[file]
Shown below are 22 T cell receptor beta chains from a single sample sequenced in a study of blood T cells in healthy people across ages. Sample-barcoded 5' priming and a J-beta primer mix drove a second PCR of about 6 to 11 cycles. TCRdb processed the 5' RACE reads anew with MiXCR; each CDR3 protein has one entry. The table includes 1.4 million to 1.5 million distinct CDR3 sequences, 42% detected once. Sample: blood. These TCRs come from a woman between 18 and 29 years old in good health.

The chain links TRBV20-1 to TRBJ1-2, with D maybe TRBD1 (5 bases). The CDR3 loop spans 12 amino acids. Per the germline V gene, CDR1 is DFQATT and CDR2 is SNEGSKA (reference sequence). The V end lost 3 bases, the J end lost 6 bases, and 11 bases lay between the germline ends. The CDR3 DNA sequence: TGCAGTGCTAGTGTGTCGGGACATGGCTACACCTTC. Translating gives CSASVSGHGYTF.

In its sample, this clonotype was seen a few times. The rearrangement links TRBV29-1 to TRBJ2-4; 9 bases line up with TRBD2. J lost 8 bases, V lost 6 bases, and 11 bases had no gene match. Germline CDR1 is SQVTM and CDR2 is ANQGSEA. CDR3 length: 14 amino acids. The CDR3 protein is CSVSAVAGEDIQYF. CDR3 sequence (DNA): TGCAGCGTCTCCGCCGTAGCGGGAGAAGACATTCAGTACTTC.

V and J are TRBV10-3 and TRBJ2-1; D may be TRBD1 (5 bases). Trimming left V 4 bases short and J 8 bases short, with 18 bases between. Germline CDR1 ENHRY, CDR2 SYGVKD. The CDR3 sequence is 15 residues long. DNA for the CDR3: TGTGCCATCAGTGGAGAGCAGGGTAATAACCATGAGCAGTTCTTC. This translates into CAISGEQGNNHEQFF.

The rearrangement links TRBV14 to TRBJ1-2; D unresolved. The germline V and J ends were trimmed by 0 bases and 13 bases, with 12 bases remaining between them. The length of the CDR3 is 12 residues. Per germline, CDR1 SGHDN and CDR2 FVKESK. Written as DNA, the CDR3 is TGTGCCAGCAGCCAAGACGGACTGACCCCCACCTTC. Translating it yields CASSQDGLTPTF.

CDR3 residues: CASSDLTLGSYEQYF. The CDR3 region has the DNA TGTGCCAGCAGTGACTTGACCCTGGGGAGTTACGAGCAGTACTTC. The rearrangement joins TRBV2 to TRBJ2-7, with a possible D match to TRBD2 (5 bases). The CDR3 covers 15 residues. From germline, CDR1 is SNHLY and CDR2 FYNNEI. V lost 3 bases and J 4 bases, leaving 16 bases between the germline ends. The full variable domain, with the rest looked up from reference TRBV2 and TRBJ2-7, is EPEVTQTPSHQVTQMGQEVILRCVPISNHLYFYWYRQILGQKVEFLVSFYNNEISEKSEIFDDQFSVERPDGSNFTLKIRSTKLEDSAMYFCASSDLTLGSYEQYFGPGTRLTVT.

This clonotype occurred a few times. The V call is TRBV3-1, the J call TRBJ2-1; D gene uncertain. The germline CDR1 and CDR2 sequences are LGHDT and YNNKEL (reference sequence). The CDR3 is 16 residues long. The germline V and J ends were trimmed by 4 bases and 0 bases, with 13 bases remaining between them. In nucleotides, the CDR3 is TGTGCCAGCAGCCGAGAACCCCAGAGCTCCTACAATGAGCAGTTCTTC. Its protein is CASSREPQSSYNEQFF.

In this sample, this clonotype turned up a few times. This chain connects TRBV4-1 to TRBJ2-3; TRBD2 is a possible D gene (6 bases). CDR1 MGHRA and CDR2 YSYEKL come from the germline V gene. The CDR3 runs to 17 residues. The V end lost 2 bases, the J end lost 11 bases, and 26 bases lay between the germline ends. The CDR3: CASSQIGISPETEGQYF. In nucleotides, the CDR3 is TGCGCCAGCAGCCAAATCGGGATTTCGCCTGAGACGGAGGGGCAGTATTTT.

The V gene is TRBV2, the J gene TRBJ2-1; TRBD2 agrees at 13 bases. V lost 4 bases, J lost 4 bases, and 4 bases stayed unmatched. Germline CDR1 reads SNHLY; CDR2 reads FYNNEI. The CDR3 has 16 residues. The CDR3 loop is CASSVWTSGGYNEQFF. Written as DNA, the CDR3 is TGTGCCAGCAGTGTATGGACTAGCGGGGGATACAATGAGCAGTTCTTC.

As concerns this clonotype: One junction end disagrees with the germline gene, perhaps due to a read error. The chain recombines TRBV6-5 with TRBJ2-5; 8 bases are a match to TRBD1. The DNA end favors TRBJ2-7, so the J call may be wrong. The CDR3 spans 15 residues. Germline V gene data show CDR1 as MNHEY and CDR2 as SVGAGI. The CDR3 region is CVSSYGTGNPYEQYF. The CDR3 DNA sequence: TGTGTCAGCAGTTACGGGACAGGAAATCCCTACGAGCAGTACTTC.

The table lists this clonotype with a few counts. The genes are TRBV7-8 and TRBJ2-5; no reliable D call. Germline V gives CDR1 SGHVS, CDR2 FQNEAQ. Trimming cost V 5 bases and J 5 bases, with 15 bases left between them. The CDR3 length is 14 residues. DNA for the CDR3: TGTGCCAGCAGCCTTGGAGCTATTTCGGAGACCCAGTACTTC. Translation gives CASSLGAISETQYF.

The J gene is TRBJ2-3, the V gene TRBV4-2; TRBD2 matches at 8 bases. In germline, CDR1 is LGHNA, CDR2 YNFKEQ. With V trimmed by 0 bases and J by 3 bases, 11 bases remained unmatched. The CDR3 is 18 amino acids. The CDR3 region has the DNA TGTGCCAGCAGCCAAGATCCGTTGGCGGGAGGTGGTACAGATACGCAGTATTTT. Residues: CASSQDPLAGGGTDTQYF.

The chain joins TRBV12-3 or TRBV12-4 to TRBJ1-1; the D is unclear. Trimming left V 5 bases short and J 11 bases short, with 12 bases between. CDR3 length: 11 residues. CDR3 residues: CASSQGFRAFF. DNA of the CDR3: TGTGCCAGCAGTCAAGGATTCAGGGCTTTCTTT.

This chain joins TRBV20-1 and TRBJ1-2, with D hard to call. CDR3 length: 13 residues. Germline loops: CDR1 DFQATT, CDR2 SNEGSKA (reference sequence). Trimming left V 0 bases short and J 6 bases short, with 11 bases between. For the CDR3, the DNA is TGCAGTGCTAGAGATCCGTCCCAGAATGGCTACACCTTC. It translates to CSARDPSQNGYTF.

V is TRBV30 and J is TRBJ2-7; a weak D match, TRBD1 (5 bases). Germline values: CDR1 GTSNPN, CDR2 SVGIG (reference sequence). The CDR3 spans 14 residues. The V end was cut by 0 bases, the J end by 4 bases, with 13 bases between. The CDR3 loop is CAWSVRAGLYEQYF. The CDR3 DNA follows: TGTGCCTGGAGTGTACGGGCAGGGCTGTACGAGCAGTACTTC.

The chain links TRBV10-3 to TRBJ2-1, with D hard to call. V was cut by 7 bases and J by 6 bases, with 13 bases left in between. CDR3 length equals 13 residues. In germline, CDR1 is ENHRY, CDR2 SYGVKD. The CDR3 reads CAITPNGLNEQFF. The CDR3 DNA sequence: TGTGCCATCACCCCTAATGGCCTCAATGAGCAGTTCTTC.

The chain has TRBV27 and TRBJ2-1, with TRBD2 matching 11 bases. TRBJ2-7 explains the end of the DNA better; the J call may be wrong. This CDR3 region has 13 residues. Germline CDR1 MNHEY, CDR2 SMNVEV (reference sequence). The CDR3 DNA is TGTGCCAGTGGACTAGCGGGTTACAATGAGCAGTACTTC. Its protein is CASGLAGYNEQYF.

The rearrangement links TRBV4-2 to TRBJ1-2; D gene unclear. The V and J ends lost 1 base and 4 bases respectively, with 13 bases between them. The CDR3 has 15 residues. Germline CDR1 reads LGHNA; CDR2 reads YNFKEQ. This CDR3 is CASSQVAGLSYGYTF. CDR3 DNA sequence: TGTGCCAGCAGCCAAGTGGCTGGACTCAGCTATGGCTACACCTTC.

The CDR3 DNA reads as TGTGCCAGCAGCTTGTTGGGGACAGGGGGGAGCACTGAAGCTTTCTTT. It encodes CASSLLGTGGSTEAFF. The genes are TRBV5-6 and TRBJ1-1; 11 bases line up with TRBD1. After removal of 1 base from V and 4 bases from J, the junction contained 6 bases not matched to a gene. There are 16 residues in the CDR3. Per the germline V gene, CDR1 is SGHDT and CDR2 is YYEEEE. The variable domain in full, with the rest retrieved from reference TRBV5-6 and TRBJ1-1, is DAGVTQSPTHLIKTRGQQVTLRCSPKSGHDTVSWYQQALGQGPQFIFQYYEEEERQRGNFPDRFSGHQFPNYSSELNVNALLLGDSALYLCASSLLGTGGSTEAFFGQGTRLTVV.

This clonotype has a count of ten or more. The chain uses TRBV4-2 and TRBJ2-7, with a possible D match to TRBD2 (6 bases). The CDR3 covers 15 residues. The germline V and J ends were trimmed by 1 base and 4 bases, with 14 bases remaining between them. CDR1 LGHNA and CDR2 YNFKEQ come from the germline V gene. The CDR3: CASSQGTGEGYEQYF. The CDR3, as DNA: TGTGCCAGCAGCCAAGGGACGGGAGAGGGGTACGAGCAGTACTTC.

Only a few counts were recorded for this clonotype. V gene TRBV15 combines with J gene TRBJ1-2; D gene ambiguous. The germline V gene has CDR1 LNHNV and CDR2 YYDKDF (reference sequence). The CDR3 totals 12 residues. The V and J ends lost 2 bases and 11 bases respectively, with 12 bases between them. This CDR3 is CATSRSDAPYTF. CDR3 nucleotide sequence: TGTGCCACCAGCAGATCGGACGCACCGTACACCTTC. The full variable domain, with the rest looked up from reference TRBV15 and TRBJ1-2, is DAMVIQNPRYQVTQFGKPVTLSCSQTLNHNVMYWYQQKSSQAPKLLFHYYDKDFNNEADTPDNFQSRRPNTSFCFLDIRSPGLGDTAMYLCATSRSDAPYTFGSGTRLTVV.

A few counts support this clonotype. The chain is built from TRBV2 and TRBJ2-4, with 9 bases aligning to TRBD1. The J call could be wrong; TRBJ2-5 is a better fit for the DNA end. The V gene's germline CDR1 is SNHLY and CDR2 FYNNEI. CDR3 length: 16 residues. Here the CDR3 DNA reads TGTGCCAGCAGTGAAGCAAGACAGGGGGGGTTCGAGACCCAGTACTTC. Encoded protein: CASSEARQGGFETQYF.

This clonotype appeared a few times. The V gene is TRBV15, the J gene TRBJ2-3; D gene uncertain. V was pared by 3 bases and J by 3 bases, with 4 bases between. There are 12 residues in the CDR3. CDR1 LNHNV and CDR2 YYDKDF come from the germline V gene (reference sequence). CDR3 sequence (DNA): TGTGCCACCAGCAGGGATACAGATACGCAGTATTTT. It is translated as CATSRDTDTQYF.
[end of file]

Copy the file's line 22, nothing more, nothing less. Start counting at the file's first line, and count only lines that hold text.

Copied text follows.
A few counts support this clonotype. The chain is built from TRBV2 and TRBJ2-4, with 9 bases aligning to TRBD1. The J call could be wrong; TRBJ2-5 is a better fit for the DNA end. The V gene's germline CDR1 is SNHLY and CDR2 FYNNEI. CDR3 length: 16 residues. Here the CDR3 DNA reads TGTGCCAGCAGTGAAGCAAGACAGGGGGGGTTCGAGACCCAGTACTTC. Encoded protein: CASSEARQGGFETQYF.